Seen through the eyes of the average IT manager, however, the doomsday picture is far more likely to be one of Distributed Denial of Service attacks, data breaches and catastrophic interruptions to the business. These doomsday scenarios are not the stuff of Hollywood screenwriters, they are very real indeed. That said, while they may fulfill the dictionary definition of being 'a time or event of crisis or great danger' none have to be the end of days as far as your organisation is concerned.
The IT apocalypse can be avoided just as long as you have a plan.
There will inevitably be some apathy towards addressing high-impact but low likelihood incidents, and far more energy thrown into low impact and high likelihood ones. The trick for the IT security and management teams is to ensure that the business continuity message is correctly communicated.
Applying the KISS (Keep It Simple Stupid) approach to business continuity is generally a good thing, even if this may sound impossible when tasked with unlikely and extreme scenarios. Yet that's precisely how you should be thinking, and addressing the unthinkable doesn't have to be complex.
Business continuity isn't just about backups, it's about planning ahead and being able to survive an IT apocalypse. It's also about keeping it real. Take doomsday scenario number one: a hacktivist group, or even an unscrupulous competitor, launches a Distributed Denial of Service (DDoS) attack against your servers and takes your online presence down for days on end.
"There will inevitably be some apathy towards addressing high-impact but low likelihood incidents, and far more energy thrown into low impact and high likelihood ones. The trick for the IT security and management teams is to ensure that the business continuity message is correctly communicated."
The likes of Microsoft and Sony were on the wrong end of such attacks at the end of 2014 when the so-called Lizard Squad hacking collective fired their LizardStresser DDoS booter tool at the PlayStation Network and Xbox Live servers. These mega-corporations were able to survive, despite days of disruption, but could you?
DDoS Armageddon is not inevitable, however, even for organisations at the smaller end of the business spectrum. Business continuity where DDoS attacks are concerned is best served by mitigation planning, including the use of services which can divert attack traffic away from your servers. The cloud has made these services affordable and responsive, and many host providers will have such mitigation options available. For the best defence you need to be alert to changes in traffic patterns, so active monitoring and analysis should certainly be at the heart of your plan.
Although not as obvious a contender for the doomsday scenario label, a data breach should be considered a potential end of days IT event. Why so? Simply because of the likely impact upon the business in terms of reputational damage, loss of client trust and the potential for some very heavy fines from regulatory bodies under certain circumstances. Preventing a breach is largely a matter of applying the kind of security best practise that has been written about many times at LOGICnow but containment and post-attack mitigation should also be essential parts of your business continuity planning.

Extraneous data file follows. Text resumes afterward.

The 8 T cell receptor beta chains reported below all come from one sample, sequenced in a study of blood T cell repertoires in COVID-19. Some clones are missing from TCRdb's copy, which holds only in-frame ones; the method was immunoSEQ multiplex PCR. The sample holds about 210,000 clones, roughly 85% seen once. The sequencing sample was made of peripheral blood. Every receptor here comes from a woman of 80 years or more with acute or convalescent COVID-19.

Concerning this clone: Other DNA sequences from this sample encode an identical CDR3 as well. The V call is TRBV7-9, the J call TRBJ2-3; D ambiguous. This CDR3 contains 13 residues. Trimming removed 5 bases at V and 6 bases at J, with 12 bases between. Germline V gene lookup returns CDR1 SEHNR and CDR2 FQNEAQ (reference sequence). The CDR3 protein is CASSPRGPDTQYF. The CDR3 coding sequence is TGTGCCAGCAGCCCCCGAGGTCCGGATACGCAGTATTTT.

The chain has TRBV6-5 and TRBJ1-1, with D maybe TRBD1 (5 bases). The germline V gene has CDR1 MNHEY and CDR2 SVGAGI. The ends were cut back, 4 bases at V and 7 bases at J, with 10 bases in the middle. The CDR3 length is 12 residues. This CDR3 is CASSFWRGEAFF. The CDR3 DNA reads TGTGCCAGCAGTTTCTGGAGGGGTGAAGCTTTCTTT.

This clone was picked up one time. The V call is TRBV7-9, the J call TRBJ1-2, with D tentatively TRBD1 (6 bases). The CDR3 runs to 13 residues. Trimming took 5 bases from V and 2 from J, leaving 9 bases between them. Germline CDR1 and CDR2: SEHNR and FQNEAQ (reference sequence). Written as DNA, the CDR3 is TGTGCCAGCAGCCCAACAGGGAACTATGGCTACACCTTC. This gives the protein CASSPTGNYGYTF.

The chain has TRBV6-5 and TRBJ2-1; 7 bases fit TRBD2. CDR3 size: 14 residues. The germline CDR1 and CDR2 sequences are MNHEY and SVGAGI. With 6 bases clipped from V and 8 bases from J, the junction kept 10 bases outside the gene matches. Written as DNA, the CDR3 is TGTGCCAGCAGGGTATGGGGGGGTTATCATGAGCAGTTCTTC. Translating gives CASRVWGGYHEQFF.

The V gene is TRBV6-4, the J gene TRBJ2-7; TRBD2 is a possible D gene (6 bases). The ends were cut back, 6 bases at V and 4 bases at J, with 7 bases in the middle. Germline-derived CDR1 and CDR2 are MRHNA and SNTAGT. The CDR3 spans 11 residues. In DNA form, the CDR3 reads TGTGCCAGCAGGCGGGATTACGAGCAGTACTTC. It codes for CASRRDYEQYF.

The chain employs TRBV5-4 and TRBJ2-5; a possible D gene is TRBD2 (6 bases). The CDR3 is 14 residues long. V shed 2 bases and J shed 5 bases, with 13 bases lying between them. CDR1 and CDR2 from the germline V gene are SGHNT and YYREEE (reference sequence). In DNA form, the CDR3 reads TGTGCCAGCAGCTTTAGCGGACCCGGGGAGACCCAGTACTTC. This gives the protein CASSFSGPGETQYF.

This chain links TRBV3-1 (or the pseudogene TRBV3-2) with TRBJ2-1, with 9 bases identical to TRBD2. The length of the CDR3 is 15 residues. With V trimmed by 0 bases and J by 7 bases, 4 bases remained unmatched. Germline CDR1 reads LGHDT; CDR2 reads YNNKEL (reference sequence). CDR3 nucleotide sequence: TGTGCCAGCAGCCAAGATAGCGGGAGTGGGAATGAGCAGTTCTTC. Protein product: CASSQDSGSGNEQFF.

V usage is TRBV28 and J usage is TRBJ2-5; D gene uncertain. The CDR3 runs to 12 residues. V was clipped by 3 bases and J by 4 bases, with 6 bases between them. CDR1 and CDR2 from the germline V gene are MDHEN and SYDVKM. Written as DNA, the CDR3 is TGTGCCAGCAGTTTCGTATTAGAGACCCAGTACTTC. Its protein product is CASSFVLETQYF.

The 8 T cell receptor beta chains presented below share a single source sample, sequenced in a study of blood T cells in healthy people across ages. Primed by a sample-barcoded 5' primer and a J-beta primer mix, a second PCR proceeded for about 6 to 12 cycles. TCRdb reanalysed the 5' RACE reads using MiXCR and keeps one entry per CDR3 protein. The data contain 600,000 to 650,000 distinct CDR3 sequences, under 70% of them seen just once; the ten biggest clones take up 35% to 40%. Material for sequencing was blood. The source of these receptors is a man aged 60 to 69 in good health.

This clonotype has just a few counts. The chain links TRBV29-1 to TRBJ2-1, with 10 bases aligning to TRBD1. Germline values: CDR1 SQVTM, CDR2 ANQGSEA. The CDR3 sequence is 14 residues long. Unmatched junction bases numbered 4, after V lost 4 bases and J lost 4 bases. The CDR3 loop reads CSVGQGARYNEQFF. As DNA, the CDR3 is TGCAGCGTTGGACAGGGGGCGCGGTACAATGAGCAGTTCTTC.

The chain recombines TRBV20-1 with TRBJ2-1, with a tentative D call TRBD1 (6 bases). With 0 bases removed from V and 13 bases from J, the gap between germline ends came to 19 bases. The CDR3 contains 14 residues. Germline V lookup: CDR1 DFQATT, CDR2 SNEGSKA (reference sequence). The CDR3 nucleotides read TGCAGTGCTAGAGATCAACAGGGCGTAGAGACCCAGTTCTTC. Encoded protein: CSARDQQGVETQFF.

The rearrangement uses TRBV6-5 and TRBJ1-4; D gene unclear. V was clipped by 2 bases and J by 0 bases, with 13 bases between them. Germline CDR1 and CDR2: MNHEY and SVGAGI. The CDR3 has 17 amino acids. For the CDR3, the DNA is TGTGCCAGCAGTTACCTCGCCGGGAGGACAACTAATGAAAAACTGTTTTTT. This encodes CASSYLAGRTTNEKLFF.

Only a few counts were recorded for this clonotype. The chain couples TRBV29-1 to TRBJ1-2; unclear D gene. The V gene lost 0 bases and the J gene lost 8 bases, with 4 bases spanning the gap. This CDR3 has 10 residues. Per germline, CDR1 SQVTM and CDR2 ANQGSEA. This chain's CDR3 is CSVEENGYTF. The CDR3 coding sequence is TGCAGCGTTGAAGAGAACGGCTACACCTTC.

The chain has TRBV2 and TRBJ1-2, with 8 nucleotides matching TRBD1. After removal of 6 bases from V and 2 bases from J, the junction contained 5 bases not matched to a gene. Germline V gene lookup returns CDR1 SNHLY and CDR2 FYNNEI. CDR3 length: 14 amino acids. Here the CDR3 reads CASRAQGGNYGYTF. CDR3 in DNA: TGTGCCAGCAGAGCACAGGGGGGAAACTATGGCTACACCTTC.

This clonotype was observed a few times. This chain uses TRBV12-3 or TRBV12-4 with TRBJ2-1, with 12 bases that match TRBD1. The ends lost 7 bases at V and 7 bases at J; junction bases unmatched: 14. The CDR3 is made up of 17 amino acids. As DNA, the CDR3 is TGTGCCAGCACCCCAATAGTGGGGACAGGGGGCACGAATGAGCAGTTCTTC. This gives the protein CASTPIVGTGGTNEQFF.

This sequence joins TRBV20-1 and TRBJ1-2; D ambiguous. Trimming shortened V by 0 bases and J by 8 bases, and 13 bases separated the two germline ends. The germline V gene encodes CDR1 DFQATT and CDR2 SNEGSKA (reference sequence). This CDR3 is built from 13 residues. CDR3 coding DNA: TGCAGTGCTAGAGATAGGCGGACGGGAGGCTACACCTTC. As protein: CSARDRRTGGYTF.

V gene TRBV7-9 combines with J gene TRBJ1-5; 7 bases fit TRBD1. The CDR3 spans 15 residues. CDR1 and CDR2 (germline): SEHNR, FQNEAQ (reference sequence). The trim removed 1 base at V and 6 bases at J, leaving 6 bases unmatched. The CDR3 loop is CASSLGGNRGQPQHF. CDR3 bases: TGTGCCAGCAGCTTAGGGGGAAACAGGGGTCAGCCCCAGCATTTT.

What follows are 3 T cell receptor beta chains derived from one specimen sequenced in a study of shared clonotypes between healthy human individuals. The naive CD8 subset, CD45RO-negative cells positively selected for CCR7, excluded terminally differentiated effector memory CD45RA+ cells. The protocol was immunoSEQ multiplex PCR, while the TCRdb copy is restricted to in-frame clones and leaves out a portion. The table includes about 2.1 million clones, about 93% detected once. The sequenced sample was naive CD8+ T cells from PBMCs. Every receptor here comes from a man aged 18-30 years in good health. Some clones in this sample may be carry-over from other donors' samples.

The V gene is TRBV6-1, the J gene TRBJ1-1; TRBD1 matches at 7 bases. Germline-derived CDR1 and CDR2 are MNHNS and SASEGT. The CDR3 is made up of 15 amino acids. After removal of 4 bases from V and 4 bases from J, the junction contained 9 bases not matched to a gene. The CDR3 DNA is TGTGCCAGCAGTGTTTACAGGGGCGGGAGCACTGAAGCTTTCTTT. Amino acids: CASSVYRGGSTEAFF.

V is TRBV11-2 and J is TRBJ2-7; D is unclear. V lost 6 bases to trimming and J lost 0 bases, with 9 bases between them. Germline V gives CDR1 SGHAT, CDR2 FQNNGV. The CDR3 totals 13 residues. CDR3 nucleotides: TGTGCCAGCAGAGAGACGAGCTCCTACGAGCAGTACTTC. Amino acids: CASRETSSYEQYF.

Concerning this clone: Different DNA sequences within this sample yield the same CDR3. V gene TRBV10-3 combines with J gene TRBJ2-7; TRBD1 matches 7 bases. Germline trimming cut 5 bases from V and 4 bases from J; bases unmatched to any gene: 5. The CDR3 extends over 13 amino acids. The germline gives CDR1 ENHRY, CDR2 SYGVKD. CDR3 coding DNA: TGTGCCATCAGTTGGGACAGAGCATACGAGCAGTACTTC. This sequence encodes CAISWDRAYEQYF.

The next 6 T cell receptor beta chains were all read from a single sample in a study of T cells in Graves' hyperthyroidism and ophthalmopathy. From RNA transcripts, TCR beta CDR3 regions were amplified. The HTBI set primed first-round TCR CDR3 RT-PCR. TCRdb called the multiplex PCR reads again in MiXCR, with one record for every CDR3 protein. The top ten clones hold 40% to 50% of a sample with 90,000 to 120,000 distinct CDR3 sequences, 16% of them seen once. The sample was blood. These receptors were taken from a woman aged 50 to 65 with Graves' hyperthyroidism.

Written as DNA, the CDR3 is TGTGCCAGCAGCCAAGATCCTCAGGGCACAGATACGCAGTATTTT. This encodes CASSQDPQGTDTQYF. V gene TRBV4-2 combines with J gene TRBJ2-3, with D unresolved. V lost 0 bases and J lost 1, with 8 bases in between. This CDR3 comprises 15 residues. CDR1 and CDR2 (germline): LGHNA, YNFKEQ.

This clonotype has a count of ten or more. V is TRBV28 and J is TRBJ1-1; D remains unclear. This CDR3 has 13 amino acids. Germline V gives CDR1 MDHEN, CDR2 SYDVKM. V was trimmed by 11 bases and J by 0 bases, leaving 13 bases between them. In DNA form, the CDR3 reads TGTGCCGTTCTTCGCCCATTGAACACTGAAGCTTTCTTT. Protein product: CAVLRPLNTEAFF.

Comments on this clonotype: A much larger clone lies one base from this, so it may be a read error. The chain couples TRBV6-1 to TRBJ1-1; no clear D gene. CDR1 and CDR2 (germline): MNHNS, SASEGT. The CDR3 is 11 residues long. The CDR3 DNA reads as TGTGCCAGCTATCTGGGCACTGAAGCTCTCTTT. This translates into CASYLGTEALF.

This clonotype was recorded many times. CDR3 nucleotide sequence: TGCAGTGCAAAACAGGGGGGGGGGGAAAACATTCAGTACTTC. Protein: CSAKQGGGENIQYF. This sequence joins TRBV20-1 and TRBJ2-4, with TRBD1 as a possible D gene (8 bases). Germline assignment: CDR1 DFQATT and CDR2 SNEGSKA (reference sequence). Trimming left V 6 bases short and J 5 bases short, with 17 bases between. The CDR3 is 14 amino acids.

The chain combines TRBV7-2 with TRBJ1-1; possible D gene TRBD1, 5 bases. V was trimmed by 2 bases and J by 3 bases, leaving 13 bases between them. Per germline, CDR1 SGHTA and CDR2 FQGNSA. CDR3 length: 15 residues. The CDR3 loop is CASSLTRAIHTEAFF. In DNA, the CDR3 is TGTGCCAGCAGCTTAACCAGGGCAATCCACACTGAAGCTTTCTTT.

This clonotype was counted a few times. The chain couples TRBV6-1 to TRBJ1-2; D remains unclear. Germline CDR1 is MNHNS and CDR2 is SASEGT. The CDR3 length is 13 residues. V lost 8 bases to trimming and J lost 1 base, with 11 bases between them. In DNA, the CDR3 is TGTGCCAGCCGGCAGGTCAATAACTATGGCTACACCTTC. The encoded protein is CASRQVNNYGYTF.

Once again monitoring and logging become important cogs in your mitigation machine; spotting when a breach is occurring so as to be able to pull the plug is an obvious advantage, gathering evidence for a forensic investigation in order to prevent repeat breaches perhaps less so. The discovery, logging and ultimate blocking of suspicious activity will prevent a breach from becoming an apocalyptic event while honest and timely disclosure of the breach (to customers, partners and regulatory bodies) and your response to it will prevent your business from going down the tubes.
Ultimately, if you want to be in a position to survive a doomsday scenario event then you need to have planned for it.
Here are our top five IT apocalypse survival tips:
1. In order to plan for it you need to think about it, so analyse what your business would need to do in order to keep working for various events. Be truly objective about what systems and processes are really business critical.
2. The resulting plan should allow for your circumstances. The smaller business may do better to adopt a 'bare bones' keeping the business going at a reduced capacity during the clean-up approach whereas the larger enterprise will probably look to a 'business as usual' conclusion. Ensure your continuity analysis does the math as to whether implementing the latter would be just as damaging (in terms of cost) as doing nothing at all.
3. Whatever plans you decide upon, you need to ensure they will work when the “smelly stuff” hits the fan; which means practise. A good general rule of thumb is to act out a different scenario each quarter, in the same fashion as a fire drill, and see where the practical problems occur. Making mistakes and finding flaws is what that drill is about, and you will appreciate them if the worst ever does happen.
4. Perhaps the most important part of any business continuity plan is ensuring that everyone in your organisation knows what role they have to play as part of it. The document is not top secret, and knowledge truly is power when it comes to getting through a doomsday disaster.
5. And finally, update your plans so that they can keep pace with business growth and technological changes. This really isn't rocket science, is it?
Want to know more about security? Then check out the videos serious by our security lead, Ian Trump…